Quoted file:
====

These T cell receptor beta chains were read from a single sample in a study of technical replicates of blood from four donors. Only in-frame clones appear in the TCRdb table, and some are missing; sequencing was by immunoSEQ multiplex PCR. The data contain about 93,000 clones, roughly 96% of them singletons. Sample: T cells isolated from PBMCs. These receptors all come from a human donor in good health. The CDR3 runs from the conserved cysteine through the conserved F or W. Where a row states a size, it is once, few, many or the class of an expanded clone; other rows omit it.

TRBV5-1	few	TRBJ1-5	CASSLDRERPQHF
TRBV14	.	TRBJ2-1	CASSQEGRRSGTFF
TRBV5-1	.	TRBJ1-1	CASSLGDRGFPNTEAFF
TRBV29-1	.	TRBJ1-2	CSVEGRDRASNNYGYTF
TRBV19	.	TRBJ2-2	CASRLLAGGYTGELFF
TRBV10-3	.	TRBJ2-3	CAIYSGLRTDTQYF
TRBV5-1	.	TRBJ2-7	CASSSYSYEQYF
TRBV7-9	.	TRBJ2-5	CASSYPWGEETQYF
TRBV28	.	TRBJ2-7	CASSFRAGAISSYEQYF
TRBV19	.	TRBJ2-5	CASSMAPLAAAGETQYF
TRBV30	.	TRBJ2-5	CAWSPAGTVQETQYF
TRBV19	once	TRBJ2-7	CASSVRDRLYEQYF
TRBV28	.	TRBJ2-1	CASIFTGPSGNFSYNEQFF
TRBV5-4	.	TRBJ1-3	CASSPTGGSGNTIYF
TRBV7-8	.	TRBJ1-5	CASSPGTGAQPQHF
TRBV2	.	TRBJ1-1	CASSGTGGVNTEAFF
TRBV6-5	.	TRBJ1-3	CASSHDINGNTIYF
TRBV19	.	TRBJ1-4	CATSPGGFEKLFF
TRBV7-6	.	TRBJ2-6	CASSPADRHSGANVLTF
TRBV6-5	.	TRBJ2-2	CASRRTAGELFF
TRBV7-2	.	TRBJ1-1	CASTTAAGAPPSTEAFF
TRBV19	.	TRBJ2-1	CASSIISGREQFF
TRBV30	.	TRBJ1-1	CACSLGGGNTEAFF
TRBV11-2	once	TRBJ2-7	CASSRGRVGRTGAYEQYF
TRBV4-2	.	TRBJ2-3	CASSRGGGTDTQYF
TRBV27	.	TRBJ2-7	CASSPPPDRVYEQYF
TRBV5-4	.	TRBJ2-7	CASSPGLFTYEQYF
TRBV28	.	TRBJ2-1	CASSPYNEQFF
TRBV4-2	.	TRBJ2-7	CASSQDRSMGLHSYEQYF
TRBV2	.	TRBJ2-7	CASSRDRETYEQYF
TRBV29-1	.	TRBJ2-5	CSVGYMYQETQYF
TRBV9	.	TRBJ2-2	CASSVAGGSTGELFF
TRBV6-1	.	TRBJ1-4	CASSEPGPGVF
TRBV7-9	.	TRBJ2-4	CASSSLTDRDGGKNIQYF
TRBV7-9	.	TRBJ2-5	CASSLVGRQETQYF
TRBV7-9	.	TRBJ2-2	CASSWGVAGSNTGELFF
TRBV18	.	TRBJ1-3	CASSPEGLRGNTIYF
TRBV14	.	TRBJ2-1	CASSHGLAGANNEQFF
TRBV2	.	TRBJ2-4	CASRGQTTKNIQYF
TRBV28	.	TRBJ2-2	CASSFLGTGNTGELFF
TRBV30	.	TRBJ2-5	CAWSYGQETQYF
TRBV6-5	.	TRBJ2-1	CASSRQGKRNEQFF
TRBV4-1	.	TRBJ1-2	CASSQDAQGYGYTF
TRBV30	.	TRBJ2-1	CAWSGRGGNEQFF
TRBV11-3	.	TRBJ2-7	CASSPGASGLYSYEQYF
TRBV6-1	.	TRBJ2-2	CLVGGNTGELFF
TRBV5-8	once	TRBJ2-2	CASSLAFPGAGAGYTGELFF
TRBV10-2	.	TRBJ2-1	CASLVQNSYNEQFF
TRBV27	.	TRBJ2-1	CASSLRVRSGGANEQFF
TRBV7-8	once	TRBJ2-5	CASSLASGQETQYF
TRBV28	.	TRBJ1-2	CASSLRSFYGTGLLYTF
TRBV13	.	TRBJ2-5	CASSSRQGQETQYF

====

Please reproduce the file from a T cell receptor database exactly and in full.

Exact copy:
These T cell receptor beta chains were read from a single sample in a study of technical replicates of blood from four donors. Only in-frame clones appear in the TCRdb table, and some are missing; sequencing was by immunoSEQ multiplex PCR. The data contain about 93,000 clones, roughly 96% of them singletons. Sample: T cells isolated from PBMCs. These receptors all come from a human donor in good health. The CDR3 runs from the conserved cysteine through the conserved F or W. Where a row states a size, it is once, few, many or the class of an expanded clone; other rows omit it.

TRBV5-1	few	TRBJ1-5	CASSLDRERPQHF
TRBV14	.	TRBJ2-1	CASSQEGRRSGTFF
TRBV5-1	.	TRBJ1-1	CASSLGDRGFPNTEAFF
TRBV29-1	.	TRBJ1-2	CSVEGRDRASNNYGYTF
TRBV19	.	TRBJ2-2	CASRLLAGGYTGELFF
TRBV10-3	.	TRBJ2-3	CAIYSGLRTDTQYF
TRBV5-1	.	TRBJ2-7	CASSSYSYEQYF
TRBV7-9	.	TRBJ2-5	CASSYPWGEETQYF
TRBV28	.	TRBJ2-7	CASSFRAGAISSYEQYF
TRBV19	.	TRBJ2-5	CASSMAPLAAAGETQYF
TRBV30	.	TRBJ2-5	CAWSPAGTVQETQYF
TRBV19	once	TRBJ2-7	CASSVRDRLYEQYF
TRBV28	.	TRBJ2-1	CASIFTGPSGNFSYNEQFF
TRBV5-4	.	TRBJ1-3	CASSPTGGSGNTIYF
TRBV7-8	.	TRBJ1-5	CASSPGTGAQPQHF
TRBV2	.	TRBJ1-1	CASSGTGGVNTEAFF
TRBV6-5	.	TRBJ1-3	CASSHDINGNTIYF
TRBV19	.	TRBJ1-4	CATSPGGFEKLFF
TRBV7-6	.	TRBJ2-6	CASSPADRHSGANVLTF
TRBV6-5	.	TRBJ2-2	CASRRTAGELFF
TRBV7-2	.	TRBJ1-1	CASTTAAGAPPSTEAFF
TRBV19	.	TRBJ2-1	CASSIISGREQFF
TRBV30	.	TRBJ1-1	CACSLGGGNTEAFF
TRBV11-2	once	TRBJ2-7	CASSRGRVGRTGAYEQYF
TRBV4-2	.	TRBJ2-3	CASSRGGGTDTQYF
TRBV27	.	TRBJ2-7	CASSPPPDRVYEQYF
TRBV5-4	.	TRBJ2-7	CASSPGLFTYEQYF
TRBV28	.	TRBJ2-1	CASSPYNEQFF
TRBV4-2	.	TRBJ2-7	CASSQDRSMGLHSYEQYF
TRBV2	.	TRBJ2-7	CASSRDRETYEQYF
TRBV29-1	.	TRBJ2-5	CSVGYMYQETQYF
TRBV9	.	TRBJ2-2	CASSVAGGSTGELFF
TRBV6-1	.	TRBJ1-4	CASSEPGPGVF
TRBV7-9	.	TRBJ2-4	CASSSLTDRDGGKNIQYF
TRBV7-9	.	TRBJ2-5	CASSLVGRQETQYF
TRBV7-9	.	TRBJ2-2	CASSWGVAGSNTGELFF
TRBV18	.	TRBJ1-3	CASSPEGLRGNTIYF
TRBV14	.	TRBJ2-1	CASSHGLAGANNEQFF
TRBV2	.	TRBJ2-4	CASRGQTTKNIQYF
TRBV28	.	TRBJ2-2	CASSFLGTGNTGELFF
TRBV30	.	TRBJ2-5	CAWSYGQETQYF
TRBV6-5	.	TRBJ2-1	CASSRQGKRNEQFF
TRBV4-1	.	TRBJ1-2	CASSQDAQGYGYTF
TRBV30	.	TRBJ2-1	CAWSGRGGNEQFF
TRBV11-3	.	TRBJ2-7	CASSPGASGLYSYEQYF
TRBV6-1	.	TRBJ2-2	CLVGGNTGELFF
TRBV5-8	once	TRBJ2-2	CASSLAFPGAGAGYTGELFF
TRBV10-2	.	TRBJ2-1	CASLVQNSYNEQFF
TRBV27	.	TRBJ2-1	CASSLRVRSGGANEQFF
TRBV7-8	once	TRBJ2-5	CASSLASGQETQYF
TRBV28	.	TRBJ1-2	CASSLRSFYGTGLLYTF
TRBV13	.	TRBJ2-5	CASSSRQGQETQYF